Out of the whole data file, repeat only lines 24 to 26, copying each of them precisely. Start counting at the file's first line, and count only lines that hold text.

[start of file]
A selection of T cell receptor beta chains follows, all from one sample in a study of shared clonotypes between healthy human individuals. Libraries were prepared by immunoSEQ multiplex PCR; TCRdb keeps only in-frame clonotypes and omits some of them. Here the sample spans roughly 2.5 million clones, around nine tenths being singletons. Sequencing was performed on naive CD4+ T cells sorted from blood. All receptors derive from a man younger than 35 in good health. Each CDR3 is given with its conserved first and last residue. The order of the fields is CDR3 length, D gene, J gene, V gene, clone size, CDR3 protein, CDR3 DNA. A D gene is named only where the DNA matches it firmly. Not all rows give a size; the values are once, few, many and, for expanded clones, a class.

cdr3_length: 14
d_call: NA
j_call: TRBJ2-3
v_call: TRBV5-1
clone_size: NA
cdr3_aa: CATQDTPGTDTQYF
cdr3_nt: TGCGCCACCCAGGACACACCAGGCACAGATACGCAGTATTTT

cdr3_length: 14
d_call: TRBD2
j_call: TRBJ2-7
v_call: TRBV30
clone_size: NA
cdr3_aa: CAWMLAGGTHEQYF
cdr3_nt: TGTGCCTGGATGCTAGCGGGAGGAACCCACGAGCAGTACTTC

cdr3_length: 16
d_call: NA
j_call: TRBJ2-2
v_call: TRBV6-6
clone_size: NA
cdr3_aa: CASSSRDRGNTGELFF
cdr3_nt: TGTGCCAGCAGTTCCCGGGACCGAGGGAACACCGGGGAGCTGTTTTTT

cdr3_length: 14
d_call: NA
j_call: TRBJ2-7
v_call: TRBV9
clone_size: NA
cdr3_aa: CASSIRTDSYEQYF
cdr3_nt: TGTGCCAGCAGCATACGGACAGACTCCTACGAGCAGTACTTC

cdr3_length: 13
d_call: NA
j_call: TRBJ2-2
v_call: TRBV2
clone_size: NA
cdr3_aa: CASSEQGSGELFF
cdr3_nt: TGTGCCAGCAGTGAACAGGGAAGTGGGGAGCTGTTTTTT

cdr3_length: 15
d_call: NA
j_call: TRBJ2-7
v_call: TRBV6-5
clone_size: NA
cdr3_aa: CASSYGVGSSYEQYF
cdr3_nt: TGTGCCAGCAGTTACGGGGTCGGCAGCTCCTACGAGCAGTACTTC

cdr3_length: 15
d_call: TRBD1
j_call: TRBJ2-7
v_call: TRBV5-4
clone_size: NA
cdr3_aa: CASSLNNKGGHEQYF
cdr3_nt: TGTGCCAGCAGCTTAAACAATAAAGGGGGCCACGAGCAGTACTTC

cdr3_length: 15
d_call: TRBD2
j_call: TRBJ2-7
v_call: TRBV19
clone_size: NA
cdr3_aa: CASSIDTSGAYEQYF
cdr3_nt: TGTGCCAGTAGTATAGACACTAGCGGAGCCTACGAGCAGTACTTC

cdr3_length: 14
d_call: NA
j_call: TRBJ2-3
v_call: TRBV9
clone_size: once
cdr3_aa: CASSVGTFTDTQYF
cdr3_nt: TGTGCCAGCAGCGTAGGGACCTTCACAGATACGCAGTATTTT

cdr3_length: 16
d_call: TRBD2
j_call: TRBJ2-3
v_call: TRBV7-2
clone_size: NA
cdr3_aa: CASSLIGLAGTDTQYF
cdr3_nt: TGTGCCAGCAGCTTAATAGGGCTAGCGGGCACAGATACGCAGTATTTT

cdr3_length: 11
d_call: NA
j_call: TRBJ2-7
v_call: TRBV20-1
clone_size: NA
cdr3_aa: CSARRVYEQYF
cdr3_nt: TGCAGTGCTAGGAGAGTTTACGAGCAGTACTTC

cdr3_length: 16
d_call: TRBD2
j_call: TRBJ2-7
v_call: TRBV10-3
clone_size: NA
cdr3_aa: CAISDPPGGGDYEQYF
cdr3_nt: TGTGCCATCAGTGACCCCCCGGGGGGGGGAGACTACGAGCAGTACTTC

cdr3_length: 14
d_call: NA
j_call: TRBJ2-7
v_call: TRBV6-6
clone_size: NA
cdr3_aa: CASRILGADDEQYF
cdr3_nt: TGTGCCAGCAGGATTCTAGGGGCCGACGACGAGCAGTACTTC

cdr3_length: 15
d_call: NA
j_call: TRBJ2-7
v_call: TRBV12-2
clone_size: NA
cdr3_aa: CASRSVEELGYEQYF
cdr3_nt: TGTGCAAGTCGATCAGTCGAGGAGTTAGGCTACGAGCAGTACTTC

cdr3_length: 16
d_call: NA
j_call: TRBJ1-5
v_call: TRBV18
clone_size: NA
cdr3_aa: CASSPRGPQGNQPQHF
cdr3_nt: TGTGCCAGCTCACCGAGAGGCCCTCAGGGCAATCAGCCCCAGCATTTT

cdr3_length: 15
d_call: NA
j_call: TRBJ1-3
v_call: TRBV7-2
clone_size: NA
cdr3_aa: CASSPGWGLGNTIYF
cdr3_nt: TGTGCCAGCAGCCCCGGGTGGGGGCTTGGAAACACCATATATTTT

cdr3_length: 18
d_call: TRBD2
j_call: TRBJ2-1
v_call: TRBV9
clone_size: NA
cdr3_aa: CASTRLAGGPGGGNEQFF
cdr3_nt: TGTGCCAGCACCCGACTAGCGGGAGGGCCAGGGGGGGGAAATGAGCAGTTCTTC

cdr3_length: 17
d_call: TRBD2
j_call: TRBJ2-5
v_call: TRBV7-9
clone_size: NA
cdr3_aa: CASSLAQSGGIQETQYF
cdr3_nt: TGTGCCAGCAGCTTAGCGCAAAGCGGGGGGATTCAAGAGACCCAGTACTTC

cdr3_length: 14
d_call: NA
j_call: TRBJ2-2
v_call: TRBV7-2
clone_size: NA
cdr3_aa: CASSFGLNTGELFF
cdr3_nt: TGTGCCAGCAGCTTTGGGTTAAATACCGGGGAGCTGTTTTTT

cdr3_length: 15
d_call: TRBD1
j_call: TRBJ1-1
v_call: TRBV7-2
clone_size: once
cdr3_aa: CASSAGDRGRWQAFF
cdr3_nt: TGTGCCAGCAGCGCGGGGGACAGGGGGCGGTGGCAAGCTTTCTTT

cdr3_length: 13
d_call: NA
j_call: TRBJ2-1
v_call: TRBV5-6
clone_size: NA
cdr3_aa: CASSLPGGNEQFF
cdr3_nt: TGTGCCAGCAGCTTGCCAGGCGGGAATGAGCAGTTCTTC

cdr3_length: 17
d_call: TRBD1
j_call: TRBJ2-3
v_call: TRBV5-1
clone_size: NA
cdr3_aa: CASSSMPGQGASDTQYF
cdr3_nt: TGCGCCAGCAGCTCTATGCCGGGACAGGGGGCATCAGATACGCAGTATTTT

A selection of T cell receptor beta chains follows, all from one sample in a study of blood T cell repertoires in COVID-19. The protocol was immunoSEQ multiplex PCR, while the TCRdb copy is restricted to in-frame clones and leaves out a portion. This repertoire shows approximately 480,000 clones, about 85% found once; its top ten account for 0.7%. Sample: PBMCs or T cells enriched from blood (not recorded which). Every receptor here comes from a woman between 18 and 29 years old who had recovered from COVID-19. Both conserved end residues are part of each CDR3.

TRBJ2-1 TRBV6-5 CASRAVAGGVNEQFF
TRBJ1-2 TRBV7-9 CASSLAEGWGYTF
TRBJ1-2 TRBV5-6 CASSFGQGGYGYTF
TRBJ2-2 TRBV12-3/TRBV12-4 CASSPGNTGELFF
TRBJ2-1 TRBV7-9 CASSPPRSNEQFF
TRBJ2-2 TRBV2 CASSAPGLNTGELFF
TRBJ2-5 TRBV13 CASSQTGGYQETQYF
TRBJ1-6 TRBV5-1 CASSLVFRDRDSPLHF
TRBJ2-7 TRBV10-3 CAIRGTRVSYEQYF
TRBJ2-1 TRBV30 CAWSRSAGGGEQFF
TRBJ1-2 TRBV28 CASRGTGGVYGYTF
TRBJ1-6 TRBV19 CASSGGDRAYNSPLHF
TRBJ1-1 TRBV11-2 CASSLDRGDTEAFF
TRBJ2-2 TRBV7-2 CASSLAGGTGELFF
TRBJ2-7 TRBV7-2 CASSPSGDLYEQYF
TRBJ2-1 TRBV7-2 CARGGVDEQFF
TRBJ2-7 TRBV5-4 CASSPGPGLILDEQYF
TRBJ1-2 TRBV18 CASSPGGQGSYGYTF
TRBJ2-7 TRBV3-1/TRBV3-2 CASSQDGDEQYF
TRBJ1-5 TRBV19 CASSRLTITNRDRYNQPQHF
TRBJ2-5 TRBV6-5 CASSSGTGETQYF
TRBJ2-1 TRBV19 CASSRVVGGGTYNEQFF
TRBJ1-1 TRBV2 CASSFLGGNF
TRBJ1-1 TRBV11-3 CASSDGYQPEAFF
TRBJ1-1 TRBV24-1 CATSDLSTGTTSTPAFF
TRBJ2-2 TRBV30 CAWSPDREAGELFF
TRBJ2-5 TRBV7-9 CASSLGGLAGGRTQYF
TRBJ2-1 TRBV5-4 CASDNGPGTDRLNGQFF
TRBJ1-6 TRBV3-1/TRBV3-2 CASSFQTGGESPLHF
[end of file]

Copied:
d_call: NA
j_call: TRBJ2-7
v_call: TRBV9